He also said he was raising the minimum wage by 50%. But at the same time, it has raised gas and electricity prices by 50% for low-consumption households and 125% for those who consume the most.


Erdogan maintains that the lira deposit system is a success.

“We are pleased with the trust our citizens have in exchange-protected deposits. We are satisfied with the decrease in exchange rate volatility and the maintenance of stability,” state-run Anadolu Agency quoted this week as saying.

Treasury and Finance Minister Nureddin Nebati said people had so far deposited 131 billion lira ($9.67 billion) in such accounts.

Babacan insists that Turkish investors keep their foreign currencies and only transfer all existing lira deposits to accounts under the program.

“There is no incentive for those who have foreign currency to change it (to lira),” he said on Fox TV in Turkey.

Babacan and many others say the lira’s dramatic rally last month was not due to the government’s program, but to the central bank selling billions of US dollars from its dwindling reserves to bolster the currency. Turkish.

“When we took a look, we saw that that night and the following days, the central bank furiously sold dollars through the backdoor,” Babacan said. “In December, the central bank sold $17 billion. Of the $17 billion, $9 billion was sold through covert measures.

Nebati dismissed the allegations: “Thousands of individual sellers have stepped in. They competed. People ran to exchange their currency.”

The lira, meanwhile, lost some of its gains, slipping to around 13.50 liras to the dollar.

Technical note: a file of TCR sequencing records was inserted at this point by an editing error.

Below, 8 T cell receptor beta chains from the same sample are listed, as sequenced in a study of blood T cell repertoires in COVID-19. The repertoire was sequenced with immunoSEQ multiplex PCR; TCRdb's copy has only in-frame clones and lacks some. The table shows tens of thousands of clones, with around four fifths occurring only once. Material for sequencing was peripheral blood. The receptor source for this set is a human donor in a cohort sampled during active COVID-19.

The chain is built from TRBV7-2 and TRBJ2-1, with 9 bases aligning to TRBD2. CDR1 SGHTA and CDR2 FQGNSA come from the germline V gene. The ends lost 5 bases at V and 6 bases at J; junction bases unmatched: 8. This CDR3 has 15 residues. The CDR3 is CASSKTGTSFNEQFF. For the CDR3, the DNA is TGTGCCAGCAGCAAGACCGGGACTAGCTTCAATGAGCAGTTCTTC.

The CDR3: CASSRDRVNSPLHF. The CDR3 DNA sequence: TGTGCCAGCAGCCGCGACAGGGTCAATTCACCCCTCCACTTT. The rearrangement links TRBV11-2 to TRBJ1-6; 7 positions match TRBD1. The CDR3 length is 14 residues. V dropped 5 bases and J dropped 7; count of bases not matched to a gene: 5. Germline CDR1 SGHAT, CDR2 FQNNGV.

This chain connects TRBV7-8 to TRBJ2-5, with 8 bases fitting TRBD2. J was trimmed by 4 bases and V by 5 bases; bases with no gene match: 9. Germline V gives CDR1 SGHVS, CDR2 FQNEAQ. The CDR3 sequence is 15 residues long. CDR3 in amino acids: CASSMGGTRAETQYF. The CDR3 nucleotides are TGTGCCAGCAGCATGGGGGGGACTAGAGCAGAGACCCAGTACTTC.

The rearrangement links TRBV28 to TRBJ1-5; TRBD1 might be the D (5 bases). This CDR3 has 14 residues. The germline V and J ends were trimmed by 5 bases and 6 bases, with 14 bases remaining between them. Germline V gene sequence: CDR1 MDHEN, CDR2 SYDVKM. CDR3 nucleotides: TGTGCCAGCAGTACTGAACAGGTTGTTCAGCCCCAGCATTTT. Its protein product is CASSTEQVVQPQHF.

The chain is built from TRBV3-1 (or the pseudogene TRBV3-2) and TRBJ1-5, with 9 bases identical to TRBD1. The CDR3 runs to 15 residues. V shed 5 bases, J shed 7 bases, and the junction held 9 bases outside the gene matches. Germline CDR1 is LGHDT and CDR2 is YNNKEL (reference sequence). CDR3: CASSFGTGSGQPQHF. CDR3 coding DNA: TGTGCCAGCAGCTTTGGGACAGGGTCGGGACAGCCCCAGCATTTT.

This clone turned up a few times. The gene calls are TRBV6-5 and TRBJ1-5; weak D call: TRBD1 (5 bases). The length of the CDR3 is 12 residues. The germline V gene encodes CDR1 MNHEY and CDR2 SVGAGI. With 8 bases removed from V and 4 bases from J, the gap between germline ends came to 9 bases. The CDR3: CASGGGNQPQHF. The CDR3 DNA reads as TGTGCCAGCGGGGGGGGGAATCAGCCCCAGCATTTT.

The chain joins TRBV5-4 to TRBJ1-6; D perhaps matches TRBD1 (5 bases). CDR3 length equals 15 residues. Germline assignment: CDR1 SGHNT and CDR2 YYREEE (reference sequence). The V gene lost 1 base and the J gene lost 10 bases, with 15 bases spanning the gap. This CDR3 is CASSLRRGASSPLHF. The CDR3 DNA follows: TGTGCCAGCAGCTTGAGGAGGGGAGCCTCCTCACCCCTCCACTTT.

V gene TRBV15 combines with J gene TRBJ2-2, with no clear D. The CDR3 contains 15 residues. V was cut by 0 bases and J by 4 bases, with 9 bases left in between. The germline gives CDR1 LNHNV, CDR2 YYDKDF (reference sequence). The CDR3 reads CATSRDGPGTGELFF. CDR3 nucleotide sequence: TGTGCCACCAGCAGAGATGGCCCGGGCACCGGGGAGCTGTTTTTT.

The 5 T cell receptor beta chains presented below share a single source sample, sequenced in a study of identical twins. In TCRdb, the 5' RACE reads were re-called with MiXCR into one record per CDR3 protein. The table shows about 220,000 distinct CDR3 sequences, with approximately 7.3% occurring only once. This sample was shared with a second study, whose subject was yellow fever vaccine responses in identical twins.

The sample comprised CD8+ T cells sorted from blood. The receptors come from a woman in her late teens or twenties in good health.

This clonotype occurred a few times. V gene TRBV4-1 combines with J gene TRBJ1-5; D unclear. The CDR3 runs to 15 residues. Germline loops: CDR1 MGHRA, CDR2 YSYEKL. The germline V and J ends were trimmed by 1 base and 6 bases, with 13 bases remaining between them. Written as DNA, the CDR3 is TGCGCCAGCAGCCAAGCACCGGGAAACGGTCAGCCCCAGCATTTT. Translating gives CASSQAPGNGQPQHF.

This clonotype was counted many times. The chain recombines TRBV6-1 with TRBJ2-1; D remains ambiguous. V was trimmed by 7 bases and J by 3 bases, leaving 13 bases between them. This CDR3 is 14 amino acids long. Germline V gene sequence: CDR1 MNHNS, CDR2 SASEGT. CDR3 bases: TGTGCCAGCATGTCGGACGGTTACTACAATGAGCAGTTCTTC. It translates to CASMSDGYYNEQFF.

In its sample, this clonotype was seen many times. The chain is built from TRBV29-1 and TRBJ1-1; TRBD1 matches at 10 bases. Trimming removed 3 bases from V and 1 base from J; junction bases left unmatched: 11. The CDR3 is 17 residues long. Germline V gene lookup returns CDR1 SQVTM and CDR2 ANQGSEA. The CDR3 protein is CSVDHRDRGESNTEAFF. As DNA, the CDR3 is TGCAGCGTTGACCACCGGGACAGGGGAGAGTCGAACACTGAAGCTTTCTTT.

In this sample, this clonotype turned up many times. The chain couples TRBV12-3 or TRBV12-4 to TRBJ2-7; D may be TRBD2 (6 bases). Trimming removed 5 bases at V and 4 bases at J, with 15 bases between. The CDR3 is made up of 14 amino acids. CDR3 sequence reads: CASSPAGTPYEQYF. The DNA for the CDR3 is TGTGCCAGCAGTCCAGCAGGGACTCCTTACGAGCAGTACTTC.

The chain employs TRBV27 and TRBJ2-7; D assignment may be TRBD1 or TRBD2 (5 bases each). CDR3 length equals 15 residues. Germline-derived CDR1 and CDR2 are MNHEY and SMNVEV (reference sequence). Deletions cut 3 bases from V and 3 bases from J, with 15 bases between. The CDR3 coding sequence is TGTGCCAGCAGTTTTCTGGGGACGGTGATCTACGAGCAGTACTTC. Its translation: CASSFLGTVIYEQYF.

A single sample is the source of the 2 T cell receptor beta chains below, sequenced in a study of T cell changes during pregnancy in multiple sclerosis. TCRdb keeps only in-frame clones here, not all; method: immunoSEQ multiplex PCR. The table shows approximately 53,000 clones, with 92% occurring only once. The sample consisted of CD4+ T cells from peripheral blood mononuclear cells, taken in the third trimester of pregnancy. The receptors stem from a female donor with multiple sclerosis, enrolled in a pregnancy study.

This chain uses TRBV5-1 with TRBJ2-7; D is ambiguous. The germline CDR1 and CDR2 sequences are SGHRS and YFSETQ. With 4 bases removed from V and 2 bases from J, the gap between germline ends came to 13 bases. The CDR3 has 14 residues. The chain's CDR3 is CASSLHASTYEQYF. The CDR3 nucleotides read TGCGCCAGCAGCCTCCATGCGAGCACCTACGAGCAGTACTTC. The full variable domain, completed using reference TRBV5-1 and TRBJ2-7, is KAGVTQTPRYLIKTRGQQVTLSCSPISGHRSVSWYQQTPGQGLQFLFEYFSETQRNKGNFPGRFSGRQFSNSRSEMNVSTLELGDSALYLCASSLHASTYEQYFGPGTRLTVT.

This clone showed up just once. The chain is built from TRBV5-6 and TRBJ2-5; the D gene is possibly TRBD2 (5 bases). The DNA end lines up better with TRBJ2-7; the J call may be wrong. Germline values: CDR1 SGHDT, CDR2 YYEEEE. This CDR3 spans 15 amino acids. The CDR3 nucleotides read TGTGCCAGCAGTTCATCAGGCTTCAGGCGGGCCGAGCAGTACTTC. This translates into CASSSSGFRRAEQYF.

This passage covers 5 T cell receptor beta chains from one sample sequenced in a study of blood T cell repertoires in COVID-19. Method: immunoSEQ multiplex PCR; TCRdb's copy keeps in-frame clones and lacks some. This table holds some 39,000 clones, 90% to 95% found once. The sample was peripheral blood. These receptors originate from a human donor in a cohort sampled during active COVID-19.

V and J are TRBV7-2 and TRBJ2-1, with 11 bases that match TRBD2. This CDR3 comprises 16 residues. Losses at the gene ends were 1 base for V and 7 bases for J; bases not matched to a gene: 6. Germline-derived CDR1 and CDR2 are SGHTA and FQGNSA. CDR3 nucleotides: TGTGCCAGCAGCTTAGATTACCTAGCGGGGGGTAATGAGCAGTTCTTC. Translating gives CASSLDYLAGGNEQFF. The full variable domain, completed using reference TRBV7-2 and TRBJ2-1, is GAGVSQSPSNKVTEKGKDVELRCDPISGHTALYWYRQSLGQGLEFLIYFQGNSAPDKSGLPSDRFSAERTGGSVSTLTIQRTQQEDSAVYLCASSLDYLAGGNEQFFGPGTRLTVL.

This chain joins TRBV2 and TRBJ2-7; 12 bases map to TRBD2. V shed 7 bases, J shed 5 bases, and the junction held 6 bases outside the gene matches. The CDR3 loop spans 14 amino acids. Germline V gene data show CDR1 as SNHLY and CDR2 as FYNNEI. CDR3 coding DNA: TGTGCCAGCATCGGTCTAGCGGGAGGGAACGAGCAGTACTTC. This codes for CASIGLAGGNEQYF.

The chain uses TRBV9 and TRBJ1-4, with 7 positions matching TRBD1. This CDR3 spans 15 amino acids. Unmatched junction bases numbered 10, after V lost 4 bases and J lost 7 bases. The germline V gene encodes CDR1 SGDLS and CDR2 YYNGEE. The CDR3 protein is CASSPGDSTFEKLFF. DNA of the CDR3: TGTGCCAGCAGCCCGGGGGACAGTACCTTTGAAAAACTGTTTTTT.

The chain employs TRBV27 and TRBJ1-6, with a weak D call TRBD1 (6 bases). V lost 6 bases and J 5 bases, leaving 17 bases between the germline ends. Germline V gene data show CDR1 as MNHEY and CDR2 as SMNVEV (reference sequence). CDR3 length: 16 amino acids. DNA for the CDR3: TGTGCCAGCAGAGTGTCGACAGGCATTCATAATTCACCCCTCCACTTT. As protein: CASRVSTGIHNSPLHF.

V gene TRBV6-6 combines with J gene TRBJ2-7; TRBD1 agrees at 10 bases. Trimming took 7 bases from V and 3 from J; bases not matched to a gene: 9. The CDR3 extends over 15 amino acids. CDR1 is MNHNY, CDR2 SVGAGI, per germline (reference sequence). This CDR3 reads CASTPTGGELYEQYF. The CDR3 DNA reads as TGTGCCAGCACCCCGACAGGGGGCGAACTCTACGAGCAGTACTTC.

The depository system has given Erdogan a break, ending excessive volatility in the pound, although the move to exchange-protected accounts is limited. But analysts fear the program could create additional long-term economic problems.

If the lira falls again, the Turkish treasury would have to foot the bill for exchange rate losses, further raising inflation and financially straining the government, they say.

“The fact that these deposits are tied to foreign currencies places the central bank and the Treasury under an unquantifiable burden,” Babacan said.

Economist Ozlem Derici Sengul agreed.

“If we see a depreciation of the currency, the Treasury will have to pay the difference between the return on deposits and the depreciation. This will put an additional burden on public finances,” she said.

Experts also note that the government has not devised a plan to control inflation.

“Inflation is the real risk, of course, because monetary policy is quite loose,” said Sengul, founding partner of Istanbul-based Spinn Consulting. “Inflationary pressures will probably not go away easily unless you follow a fairly tight monetary policy.”

Erdogan insists his policy is fighting high prices.

“In fact, the result is visible. Inflation has started to come down and will continue to do so,” he said.

Sharon P. Juarez